Tai Chi also effective for heart failure

It has no effect on functional parameters, but improves the quality of life and helps to increase daily physical activity. “Historically, patients with decompensation have been considered unfit for physical activity.”

26 APR – Tai Chi, the ancient Chinese martial art now converted into a gymnastics technique, is effective for improving the quality of life and mood in patients with heart failure. This is supported by a study published in the Archives of Internal Medicine, one of the journals of the American Medical Association.” Historically, patients with chronic deficits in contractile function of the ventricle have been considered unfit for physical activity and, since the late 80s, the prohibition of physical activity has become a standard recommendation for these patients,” the authors explained. “Preliminary evidence, however, had shown that ‘meditative exercises’ could exert benefits on these patients. Until now, however, the hypothesis had not been rigorously tested in a large clinical sample.”And this is what researchers from Beth Israel Deaconess Medical Center and Harvard Medical School in Boston did, evaluating the effectiveness of using the technique for 12 weeks in 50 patients compared with a control group. At the end of the study, there was no difference between the treatment and control groups in functional tests. However, patients who had undergone Thai Chi sessions had a better quality of life and greater belief that they were able to perform physical activity.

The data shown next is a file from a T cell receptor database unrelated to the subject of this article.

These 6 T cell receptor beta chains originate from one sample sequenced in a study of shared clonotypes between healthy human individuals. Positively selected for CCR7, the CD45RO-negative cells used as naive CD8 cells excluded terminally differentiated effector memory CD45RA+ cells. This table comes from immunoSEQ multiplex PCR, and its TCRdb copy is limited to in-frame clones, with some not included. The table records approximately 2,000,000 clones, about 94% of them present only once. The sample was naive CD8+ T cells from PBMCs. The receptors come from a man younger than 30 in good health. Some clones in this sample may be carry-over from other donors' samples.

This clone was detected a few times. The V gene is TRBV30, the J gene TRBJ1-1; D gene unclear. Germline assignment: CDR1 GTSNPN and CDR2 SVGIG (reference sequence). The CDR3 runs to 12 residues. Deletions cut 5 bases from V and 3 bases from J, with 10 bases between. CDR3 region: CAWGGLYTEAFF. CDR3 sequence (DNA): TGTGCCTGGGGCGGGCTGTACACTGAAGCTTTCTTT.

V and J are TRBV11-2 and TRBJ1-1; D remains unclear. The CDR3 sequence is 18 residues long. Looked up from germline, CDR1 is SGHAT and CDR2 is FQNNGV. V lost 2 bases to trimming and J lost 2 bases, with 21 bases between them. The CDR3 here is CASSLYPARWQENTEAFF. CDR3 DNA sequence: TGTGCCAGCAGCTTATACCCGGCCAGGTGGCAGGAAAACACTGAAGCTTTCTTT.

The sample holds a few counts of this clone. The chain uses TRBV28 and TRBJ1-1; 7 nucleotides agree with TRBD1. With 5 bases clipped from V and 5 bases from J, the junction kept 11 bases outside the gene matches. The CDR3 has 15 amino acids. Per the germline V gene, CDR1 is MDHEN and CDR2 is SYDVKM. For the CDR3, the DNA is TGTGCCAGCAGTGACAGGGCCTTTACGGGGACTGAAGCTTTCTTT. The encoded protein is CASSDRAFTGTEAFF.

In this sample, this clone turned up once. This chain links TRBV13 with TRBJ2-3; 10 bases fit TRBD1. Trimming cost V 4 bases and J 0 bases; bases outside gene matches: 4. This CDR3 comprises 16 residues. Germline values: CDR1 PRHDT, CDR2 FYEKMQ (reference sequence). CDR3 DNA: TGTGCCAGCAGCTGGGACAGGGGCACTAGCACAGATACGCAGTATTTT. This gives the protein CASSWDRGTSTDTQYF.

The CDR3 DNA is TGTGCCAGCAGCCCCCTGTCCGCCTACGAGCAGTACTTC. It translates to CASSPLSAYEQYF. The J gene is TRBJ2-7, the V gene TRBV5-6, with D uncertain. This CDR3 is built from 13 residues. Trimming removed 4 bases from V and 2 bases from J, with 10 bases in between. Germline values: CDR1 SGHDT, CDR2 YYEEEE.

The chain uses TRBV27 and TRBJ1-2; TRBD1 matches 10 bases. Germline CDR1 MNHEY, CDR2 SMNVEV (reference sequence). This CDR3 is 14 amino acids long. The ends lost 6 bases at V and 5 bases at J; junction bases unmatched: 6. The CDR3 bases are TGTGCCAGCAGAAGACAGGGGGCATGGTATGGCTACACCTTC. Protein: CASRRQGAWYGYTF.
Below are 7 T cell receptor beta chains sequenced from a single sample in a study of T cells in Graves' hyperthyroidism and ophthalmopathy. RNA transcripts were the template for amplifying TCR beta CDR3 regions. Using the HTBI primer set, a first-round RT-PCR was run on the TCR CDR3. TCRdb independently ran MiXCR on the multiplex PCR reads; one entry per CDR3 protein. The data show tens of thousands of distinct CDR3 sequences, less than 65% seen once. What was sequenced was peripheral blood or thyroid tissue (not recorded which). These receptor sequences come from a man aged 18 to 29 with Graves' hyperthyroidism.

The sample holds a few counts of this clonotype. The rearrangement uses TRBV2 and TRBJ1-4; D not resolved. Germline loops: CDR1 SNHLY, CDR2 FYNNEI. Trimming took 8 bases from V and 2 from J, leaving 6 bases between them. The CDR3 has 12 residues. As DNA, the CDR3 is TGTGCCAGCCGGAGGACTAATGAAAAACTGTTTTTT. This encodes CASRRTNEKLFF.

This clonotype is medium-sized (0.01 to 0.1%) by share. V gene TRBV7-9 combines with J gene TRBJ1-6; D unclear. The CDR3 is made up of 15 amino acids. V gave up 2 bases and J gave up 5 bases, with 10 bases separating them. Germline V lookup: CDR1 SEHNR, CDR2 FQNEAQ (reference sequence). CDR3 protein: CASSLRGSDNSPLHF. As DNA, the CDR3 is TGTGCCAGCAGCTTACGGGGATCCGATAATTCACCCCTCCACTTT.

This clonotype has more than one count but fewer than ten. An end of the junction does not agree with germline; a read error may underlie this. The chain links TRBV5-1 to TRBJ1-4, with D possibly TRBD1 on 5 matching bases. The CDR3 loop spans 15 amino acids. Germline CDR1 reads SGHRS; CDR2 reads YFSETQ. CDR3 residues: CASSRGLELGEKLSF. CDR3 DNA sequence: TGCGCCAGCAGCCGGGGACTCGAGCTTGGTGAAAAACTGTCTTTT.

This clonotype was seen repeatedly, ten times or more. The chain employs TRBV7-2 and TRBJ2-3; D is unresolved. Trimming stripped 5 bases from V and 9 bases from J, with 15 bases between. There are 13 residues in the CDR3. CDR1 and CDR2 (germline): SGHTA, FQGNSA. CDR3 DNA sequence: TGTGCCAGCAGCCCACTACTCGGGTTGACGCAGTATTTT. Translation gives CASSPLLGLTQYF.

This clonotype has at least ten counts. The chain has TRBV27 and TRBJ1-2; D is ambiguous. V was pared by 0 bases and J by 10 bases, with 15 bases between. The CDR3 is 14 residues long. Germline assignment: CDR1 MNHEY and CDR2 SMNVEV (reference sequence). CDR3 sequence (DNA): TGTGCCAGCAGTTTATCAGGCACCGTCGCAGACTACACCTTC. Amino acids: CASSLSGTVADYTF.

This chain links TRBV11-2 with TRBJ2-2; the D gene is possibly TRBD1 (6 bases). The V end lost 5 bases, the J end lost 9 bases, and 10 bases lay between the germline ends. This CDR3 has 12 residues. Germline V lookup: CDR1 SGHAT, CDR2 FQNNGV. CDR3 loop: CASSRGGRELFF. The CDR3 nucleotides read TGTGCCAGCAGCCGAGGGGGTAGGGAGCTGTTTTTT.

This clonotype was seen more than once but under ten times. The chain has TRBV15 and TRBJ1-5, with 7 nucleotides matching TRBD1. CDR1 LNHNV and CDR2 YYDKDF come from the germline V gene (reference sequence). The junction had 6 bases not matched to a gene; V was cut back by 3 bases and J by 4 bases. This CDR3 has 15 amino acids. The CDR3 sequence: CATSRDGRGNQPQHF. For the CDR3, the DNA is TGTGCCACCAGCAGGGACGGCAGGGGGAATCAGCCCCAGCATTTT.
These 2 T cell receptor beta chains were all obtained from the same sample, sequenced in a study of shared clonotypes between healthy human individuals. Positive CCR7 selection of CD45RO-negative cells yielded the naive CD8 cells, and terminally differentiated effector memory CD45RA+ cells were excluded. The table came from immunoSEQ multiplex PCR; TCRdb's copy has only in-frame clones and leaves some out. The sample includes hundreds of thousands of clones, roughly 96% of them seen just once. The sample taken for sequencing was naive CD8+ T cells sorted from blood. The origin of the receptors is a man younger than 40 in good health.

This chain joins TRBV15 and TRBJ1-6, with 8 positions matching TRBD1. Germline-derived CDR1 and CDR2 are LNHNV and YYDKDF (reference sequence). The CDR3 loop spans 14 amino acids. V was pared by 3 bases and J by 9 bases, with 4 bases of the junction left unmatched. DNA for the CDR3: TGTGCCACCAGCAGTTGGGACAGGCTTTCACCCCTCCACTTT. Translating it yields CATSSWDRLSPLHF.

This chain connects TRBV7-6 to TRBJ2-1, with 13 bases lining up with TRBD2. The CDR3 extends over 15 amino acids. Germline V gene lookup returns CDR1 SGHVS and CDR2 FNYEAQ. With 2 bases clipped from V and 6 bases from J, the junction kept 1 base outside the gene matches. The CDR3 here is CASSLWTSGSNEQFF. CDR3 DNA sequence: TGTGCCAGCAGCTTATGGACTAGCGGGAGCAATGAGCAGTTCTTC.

“In conclusion, Tai Chi exercises, a multi-composed body-mind technique, is safe and has good adherence rates. It also contributes to increased daily physical activity, quality of life, self-efficacy and mood in frail patients with heart failure,” concluded the authors who stressed the need for broader evaluation of these interventions. A more traditional measurement of the ability to perform physical activity could underestimate the benefits of integrated interventions such as Tai Chi,” they concluded.

Source: QuotidianoSanità.it

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